Today was a typical Sunday of banana pancakes, housekeeping, park visiting, and grocery shopping. Right now the boys are with the neighborhood kids at the nearby park and Colette's eyelids have succumbed to their growing heaviness and she is peacefully napping in the other room. The open windows bring in a warm breeze and the songs of all the flitting little birds, dancing on power lines. The quiet embraces me, enchants me until I too must succumb to an afternoon nap.  Oh, the joy of a good Sunday.

Saturday, April 14

Me, Myself, and I

hanami 2012: meijo nagoya castle

I had my weekly doctor's visit today and it was predicted by his swift judgment that I still have another week to go. I am actually hoping Luca will want to be born on the 21st since it will make my kids a complete cusp set (Sebastian-20th, Nico-22nd, Colette-23rd).

I always feel a little fatigued after seeing the regular doctor and always have to transform into self-doula mode to raise my spirits. It isn't easy giving birth in a place where we are essentially on our own. After two years in Nagoya, we do have quite a few friends, yet it is not normal in Japan to rely on such relationships during times like this. Typically pregnant women return to their parents' house the month before the birth and remain there until the one month baby check-up following the birth. It is a nice tradition for those who can take advantage of it but for a mama like myself, it means that I am more isolated than most.

Of course, I went through this before with Colette and lived on a tiny island for that one so I am experienced. It does increase my sense of self-sufficiency but I can't help but envy those women who do have parents in the country to help them during such a vulnerable time. My own parents have helped me tremendously in their own way but I wish they had decided to retire in Okinawa instead of St. Augustine, Florida. Similar climates and much easier for us to travel to.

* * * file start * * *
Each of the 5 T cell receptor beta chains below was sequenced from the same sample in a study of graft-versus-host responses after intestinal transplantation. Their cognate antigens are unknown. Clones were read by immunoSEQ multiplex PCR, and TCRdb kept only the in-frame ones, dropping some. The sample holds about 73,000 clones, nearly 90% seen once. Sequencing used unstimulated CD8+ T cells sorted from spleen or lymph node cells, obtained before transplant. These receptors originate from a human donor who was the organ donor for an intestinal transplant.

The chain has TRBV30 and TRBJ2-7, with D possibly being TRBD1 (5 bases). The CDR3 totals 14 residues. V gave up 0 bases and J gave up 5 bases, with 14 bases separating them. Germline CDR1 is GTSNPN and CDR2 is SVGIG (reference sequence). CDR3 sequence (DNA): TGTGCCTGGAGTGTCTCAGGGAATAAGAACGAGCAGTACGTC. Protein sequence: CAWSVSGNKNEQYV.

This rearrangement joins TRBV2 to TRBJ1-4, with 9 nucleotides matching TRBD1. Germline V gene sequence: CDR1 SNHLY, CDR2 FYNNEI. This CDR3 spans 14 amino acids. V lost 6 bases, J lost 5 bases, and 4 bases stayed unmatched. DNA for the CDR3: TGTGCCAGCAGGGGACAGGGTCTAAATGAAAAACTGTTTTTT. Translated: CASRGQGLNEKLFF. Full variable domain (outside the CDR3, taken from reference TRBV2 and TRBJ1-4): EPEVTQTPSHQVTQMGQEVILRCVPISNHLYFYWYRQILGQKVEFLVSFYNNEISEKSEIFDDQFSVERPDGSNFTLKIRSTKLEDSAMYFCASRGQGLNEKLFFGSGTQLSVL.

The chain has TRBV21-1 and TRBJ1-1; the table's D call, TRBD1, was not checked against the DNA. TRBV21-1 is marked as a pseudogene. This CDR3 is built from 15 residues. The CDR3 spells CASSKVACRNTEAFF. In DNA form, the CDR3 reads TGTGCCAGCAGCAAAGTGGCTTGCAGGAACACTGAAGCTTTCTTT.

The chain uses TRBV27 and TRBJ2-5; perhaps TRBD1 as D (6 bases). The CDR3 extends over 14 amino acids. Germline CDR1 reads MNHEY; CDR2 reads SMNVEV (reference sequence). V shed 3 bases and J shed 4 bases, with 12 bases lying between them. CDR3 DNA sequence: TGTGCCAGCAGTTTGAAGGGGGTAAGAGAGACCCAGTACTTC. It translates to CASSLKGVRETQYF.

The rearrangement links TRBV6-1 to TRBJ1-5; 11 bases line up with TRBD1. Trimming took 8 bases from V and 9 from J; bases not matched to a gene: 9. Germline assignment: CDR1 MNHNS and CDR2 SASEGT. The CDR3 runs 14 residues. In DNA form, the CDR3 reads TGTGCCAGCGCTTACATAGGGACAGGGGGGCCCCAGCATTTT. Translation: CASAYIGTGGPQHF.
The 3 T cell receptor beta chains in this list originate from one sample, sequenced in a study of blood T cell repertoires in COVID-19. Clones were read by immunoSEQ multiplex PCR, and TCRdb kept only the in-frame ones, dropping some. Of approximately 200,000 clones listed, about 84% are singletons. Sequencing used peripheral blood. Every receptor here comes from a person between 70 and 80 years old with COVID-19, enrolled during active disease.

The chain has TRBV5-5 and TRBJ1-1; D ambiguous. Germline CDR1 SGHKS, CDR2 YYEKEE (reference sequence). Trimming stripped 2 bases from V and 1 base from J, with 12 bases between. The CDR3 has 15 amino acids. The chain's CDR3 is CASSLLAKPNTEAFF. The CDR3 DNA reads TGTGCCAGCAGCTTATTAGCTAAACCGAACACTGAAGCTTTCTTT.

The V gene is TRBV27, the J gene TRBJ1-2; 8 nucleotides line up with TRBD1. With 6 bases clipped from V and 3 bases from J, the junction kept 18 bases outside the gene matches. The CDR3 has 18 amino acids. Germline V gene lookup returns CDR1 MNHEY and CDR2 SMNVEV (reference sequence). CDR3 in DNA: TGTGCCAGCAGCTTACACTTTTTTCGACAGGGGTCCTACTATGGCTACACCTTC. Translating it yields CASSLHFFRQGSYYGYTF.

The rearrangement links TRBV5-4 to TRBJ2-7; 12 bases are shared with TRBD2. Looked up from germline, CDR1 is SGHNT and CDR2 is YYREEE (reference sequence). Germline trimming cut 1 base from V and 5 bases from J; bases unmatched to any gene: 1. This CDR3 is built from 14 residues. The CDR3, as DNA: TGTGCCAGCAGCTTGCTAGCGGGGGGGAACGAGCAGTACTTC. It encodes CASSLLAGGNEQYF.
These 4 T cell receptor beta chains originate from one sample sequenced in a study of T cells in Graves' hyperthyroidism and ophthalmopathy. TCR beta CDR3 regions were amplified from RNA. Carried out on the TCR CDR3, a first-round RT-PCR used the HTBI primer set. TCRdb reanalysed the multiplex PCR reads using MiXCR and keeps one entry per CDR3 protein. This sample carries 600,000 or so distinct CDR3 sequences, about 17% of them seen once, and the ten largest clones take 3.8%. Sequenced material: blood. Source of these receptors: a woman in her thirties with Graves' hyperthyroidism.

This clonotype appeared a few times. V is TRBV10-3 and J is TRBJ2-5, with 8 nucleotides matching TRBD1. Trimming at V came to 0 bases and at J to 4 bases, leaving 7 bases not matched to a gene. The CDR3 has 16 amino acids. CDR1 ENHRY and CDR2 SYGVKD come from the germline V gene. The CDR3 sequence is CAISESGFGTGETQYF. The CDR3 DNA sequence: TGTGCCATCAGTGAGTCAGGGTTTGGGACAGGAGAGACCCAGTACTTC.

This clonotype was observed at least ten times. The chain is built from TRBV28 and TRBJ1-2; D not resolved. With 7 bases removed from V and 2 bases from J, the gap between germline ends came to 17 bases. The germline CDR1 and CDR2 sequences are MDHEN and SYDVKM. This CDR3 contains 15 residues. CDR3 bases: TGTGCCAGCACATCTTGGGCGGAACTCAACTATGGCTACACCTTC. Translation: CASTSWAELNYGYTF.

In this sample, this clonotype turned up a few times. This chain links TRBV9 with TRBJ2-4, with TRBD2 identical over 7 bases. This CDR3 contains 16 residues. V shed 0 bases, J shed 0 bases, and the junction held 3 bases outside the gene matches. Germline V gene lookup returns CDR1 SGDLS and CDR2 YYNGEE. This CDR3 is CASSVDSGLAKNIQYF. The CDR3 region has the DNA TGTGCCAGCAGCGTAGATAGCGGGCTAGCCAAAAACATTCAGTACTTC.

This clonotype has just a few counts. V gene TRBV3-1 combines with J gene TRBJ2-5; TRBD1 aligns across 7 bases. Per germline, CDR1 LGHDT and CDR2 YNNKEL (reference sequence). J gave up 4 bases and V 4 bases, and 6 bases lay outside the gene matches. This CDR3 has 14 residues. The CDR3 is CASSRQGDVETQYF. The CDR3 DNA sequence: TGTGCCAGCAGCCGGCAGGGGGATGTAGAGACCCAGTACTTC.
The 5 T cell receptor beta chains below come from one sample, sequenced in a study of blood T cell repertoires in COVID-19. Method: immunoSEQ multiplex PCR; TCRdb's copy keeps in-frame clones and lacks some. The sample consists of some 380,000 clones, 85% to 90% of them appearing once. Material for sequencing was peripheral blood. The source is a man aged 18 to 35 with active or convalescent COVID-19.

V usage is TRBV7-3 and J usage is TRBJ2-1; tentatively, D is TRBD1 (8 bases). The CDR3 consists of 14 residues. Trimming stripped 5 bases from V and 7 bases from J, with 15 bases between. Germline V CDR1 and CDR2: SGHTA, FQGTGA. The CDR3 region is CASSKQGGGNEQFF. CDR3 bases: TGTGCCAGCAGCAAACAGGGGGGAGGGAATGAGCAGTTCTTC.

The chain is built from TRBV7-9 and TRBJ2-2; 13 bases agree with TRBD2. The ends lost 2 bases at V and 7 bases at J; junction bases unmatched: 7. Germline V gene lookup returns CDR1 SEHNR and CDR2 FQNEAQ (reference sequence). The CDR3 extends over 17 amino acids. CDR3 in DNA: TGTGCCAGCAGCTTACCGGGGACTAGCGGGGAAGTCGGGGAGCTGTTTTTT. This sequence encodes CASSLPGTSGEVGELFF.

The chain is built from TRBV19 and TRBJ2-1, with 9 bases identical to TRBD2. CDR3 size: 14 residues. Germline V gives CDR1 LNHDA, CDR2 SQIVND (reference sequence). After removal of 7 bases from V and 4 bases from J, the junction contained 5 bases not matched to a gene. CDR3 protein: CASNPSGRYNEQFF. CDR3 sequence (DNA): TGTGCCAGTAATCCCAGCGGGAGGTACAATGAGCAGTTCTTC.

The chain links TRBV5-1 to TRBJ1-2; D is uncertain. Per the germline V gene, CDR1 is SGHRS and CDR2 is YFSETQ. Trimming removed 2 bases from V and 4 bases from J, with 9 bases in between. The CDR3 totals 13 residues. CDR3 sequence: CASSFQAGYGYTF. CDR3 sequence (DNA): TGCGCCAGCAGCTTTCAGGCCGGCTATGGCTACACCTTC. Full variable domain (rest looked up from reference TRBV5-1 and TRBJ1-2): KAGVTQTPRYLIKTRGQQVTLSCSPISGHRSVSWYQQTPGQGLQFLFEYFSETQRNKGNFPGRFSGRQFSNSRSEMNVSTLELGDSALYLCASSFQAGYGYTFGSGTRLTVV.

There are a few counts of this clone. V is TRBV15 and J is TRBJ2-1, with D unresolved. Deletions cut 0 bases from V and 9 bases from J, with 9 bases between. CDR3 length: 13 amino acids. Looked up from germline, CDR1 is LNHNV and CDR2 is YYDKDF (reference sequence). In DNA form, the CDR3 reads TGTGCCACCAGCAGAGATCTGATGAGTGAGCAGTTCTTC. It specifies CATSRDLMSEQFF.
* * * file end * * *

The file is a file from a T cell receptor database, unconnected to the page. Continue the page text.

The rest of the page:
Yet there is no sense in feeling sorry for myself. I just must remember that this is the one disadvantage that balances all those advantages we have living in Japan. And also I must recall that amazing sense of victory I felt at the end of Colette's active but gentle birth. It made me feel akin to women who go off by themselves to give birth in the bush. Such a peaceful and natural event, so unlike the experience promoted by those who wish to profit from childbirth.

At the end, I feel all I can say is ganbatte to myself and just try and stay sunny. A pursuit made easier by the return of actual sunshine pouring through my window.

Friday, April 13

Due Date

bubble blowing

Well, here we are on my estimated due date, and a Friday the 13th no less. This is the day when the patience from most of those around me dwindles.  They (and by they, it is possible that I am including you in the equation) suddenly realize how long a full-term pregnancy actually is (basically 10 months) and the fact that I stubbornly continue to remain in this encumbered state is simply unacceptable.
Luckily for them (and perhaps you as well) I am patient enough for everyone. In two weeks, if Luca hasn't made his entrance into this world, then perhaps my tune will change.